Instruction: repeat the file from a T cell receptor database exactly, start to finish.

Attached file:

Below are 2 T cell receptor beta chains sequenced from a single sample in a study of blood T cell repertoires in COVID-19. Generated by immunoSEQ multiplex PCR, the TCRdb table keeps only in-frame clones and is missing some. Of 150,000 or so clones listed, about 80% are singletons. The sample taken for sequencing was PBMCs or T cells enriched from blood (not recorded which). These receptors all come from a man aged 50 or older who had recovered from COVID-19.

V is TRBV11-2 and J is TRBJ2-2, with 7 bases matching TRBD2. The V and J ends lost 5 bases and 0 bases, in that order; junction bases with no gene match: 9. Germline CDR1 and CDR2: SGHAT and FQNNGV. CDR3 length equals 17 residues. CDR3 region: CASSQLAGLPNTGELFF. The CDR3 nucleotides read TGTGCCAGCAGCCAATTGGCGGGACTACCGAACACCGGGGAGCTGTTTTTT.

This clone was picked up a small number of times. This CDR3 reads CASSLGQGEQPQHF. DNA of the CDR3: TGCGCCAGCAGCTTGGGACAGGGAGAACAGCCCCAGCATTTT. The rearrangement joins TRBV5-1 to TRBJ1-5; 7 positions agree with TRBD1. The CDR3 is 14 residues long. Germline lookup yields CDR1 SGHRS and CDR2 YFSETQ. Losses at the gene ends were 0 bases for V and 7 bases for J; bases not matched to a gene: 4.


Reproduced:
Below are 2 T cell receptor beta chains sequenced from a single sample in a study of blood T cell repertoires in COVID-19. Generated by immunoSEQ multiplex PCR, the TCRdb table keeps only in-frame clones and is missing some. Of 150,000 or so clones listed, about 80% are singletons. The sample taken for sequencing was PBMCs or T cells enriched from blood (not recorded which). These receptors all come from a man aged 50 or older who had recovered from COVID-19.

V is TRBV11-2 and J is TRBJ2-2, with 7 bases matching TRBD2. The V and J ends lost 5 bases and 0 bases, in that order; junction bases with no gene match: 9. Germline CDR1 and CDR2: SGHAT and FQNNGV. CDR3 length equals 17 residues. CDR3 region: CASSQLAGLPNTGELFF. The CDR3 nucleotides read TGTGCCAGCAGCCAATTGGCGGGACTACCGAACACCGGGGAGCTGTTTTTT.

This clone was picked up a small number of times. This CDR3 reads CASSLGQGEQPQHF. DNA of the CDR3: TGCGCCAGCAGCTTGGGACAGGGAGAACAGCCCCAGCATTTT. The rearrangement joins TRBV5-1 to TRBJ1-5; 7 positions agree with TRBD1. The CDR3 is 14 residues long. Germline lookup yields CDR1 SGHRS and CDR2 YFSETQ. Losses at the gene ends were 0 bases for V and 7 bases for J; bases not matched to a gene: 4.